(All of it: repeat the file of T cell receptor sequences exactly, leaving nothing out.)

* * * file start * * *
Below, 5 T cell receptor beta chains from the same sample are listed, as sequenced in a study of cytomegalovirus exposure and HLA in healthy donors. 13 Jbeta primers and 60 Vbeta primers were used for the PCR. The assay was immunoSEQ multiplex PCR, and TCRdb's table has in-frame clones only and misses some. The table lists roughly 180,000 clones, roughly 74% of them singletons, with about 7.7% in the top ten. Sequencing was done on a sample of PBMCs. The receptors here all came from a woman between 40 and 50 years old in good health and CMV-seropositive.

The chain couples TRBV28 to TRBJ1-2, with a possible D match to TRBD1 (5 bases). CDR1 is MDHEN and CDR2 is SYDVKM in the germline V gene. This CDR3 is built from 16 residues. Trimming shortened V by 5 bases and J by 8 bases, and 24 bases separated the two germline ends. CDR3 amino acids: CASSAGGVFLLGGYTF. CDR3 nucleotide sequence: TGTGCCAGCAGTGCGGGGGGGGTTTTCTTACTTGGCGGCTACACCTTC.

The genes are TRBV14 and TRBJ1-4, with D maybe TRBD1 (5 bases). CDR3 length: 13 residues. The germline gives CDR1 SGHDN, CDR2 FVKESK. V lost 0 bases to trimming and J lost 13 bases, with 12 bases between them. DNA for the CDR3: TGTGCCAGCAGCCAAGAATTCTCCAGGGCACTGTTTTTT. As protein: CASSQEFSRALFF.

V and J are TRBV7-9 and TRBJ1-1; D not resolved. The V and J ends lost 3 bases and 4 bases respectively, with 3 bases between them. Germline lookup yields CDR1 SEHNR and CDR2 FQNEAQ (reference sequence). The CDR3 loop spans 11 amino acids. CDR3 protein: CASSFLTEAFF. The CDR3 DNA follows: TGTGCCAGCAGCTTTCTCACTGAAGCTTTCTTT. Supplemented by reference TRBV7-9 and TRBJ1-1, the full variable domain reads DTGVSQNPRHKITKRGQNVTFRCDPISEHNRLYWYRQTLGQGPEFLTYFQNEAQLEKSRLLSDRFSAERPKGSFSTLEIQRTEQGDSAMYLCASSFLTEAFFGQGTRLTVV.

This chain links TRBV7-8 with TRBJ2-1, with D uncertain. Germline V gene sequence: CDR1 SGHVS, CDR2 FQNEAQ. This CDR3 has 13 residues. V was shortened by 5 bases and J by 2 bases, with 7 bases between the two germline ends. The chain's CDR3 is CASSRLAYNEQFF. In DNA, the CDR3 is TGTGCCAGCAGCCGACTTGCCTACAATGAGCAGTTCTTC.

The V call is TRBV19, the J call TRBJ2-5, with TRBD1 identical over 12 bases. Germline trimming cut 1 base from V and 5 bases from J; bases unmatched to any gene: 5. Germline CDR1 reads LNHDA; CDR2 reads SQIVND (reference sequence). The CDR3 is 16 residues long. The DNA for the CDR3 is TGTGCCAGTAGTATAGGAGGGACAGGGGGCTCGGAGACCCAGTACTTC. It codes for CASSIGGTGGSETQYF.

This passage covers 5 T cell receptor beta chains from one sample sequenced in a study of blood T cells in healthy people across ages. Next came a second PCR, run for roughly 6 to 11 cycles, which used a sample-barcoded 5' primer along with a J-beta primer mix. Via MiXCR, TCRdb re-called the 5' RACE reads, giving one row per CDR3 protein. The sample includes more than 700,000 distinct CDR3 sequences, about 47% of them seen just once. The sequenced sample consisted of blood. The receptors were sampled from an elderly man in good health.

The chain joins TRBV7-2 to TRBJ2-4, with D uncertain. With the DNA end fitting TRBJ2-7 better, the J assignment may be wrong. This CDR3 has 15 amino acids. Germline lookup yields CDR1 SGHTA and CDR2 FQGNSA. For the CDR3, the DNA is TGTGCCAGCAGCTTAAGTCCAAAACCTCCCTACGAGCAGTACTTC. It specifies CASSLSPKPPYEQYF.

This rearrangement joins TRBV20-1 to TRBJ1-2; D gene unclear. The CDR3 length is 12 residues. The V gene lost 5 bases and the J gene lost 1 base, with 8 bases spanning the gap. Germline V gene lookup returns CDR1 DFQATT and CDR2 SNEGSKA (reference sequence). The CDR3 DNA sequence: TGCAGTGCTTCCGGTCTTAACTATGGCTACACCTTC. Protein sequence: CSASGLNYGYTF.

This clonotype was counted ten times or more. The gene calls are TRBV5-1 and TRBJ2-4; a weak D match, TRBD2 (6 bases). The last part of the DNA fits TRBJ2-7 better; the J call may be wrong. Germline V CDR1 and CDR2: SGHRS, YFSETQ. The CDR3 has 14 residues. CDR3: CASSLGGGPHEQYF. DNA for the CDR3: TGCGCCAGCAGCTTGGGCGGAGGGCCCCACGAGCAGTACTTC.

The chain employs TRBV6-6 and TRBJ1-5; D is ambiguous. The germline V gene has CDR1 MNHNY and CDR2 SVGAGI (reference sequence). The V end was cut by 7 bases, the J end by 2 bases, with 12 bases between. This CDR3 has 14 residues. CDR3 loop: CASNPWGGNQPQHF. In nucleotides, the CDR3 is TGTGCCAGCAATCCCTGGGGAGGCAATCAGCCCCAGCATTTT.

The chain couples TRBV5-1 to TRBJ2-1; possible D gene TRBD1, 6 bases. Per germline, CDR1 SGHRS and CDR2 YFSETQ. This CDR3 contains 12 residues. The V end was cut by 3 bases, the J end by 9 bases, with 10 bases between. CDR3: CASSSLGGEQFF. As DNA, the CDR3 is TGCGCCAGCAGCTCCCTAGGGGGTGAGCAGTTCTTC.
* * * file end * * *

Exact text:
Below, 5 T cell receptor beta chains from the same sample are listed, as sequenced in a study of cytomegalovirus exposure and HLA in healthy donors. 13 Jbeta primers and 60 Vbeta primers were used for the PCR. The assay was immunoSEQ multiplex PCR, and TCRdb's table has in-frame clones only and misses some. The table lists roughly 180,000 clones, roughly 74% of them singletons, with about 7.7% in the top ten. Sequencing was done on a sample of PBMCs. The receptors here all came from a woman between 40 and 50 years old in good health and CMV-seropositive.

The chain couples TRBV28 to TRBJ1-2, with a possible D match to TRBD1 (5 bases). CDR1 is MDHEN and CDR2 is SYDVKM in the germline V gene. This CDR3 is built from 16 residues. Trimming shortened V by 5 bases and J by 8 bases, and 24 bases separated the two germline ends. CDR3 amino acids: CASSAGGVFLLGGYTF. CDR3 nucleotide sequence: TGTGCCAGCAGTGCGGGGGGGGTTTTCTTACTTGGCGGCTACACCTTC.

The genes are TRBV14 and TRBJ1-4, with D maybe TRBD1 (5 bases). CDR3 length: 13 residues. The germline gives CDR1 SGHDN, CDR2 FVKESK. V lost 0 bases to trimming and J lost 13 bases, with 12 bases between them. DNA for the CDR3: TGTGCCAGCAGCCAAGAATTCTCCAGGGCACTGTTTTTT. As protein: CASSQEFSRALFF.

V and J are TRBV7-9 and TRBJ1-1; D not resolved. The V and J ends lost 3 bases and 4 bases respectively, with 3 bases between them. Germline lookup yields CDR1 SEHNR and CDR2 FQNEAQ (reference sequence). The CDR3 loop spans 11 amino acids. CDR3 protein: CASSFLTEAFF. The CDR3 DNA follows: TGTGCCAGCAGCTTTCTCACTGAAGCTTTCTTT. Supplemented by reference TRBV7-9 and TRBJ1-1, the full variable domain reads DTGVSQNPRHKITKRGQNVTFRCDPISEHNRLYWYRQTLGQGPEFLTYFQNEAQLEKSRLLSDRFSAERPKGSFSTLEIQRTEQGDSAMYLCASSFLTEAFFGQGTRLTVV.

This chain links TRBV7-8 with TRBJ2-1, with D uncertain. Germline V gene sequence: CDR1 SGHVS, CDR2 FQNEAQ. This CDR3 has 13 residues. V was shortened by 5 bases and J by 2 bases, with 7 bases between the two germline ends. The chain's CDR3 is CASSRLAYNEQFF. In DNA, the CDR3 is TGTGCCAGCAGCCGACTTGCCTACAATGAGCAGTTCTTC.

The V call is TRBV19, the J call TRBJ2-5, with TRBD1 identical over 12 bases. Germline trimming cut 1 base from V and 5 bases from J; bases unmatched to any gene: 5. Germline CDR1 reads LNHDA; CDR2 reads SQIVND (reference sequence). The CDR3 is 16 residues long. The DNA for the CDR3 is TGTGCCAGTAGTATAGGAGGGACAGGGGGCTCGGAGACCCAGTACTTC. It codes for CASSIGGTGGSETQYF.

This passage covers 5 T cell receptor beta chains from one sample sequenced in a study of blood T cells in healthy people across ages. Next came a second PCR, run for roughly 6 to 11 cycles, which used a sample-barcoded 5' primer along with a J-beta primer mix. Via MiXCR, TCRdb re-called the 5' RACE reads, giving one row per CDR3 protein. The sample includes more than 700,000 distinct CDR3 sequences, about 47% of them seen just once. The sequenced sample consisted of blood. The receptors were sampled from an elderly man in good health.

The chain joins TRBV7-2 to TRBJ2-4, with D uncertain. With the DNA end fitting TRBJ2-7 better, the J assignment may be wrong. This CDR3 has 15 amino acids. Germline lookup yields CDR1 SGHTA and CDR2 FQGNSA. For the CDR3, the DNA is TGTGCCAGCAGCTTAAGTCCAAAACCTCCCTACGAGCAGTACTTC. It specifies CASSLSPKPPYEQYF.

This rearrangement joins TRBV20-1 to TRBJ1-2; D gene unclear. The CDR3 length is 12 residues. The V gene lost 5 bases and the J gene lost 1 base, with 8 bases spanning the gap. Germline V gene lookup returns CDR1 DFQATT and CDR2 SNEGSKA (reference sequence). The CDR3 DNA sequence: TGCAGTGCTTCCGGTCTTAACTATGGCTACACCTTC. Protein sequence: CSASGLNYGYTF.

This clonotype was counted ten times or more. The gene calls are TRBV5-1 and TRBJ2-4; a weak D match, TRBD2 (6 bases). The last part of the DNA fits TRBJ2-7 better; the J call may be wrong. Germline V CDR1 and CDR2: SGHRS, YFSETQ. The CDR3 has 14 residues. CDR3: CASSLGGGPHEQYF. DNA for the CDR3: TGCGCCAGCAGCTTGGGCGGAGGGCCCCACGAGCAGTACTTC.

The chain employs TRBV6-6 and TRBJ1-5; D is ambiguous. The germline V gene has CDR1 MNHNY and CDR2 SVGAGI (reference sequence). The V end was cut by 7 bases, the J end by 2 bases, with 12 bases between. This CDR3 has 14 residues. CDR3 loop: CASNPWGGNQPQHF. In nucleotides, the CDR3 is TGTGCCAGCAATCCCTGGGGAGGCAATCAGCCCCAGCATTTT.

The chain couples TRBV5-1 to TRBJ2-1; possible D gene TRBD1, 6 bases. Per germline, CDR1 SGHRS and CDR2 YFSETQ. This CDR3 contains 12 residues. The V end was cut by 3 bases, the J end by 9 bases, with 10 bases between. CDR3: CASSSLGGEQFF. As DNA, the CDR3 is TGCGCCAGCAGCTCCCTAGGGGGTGAGCAGTTCTTC.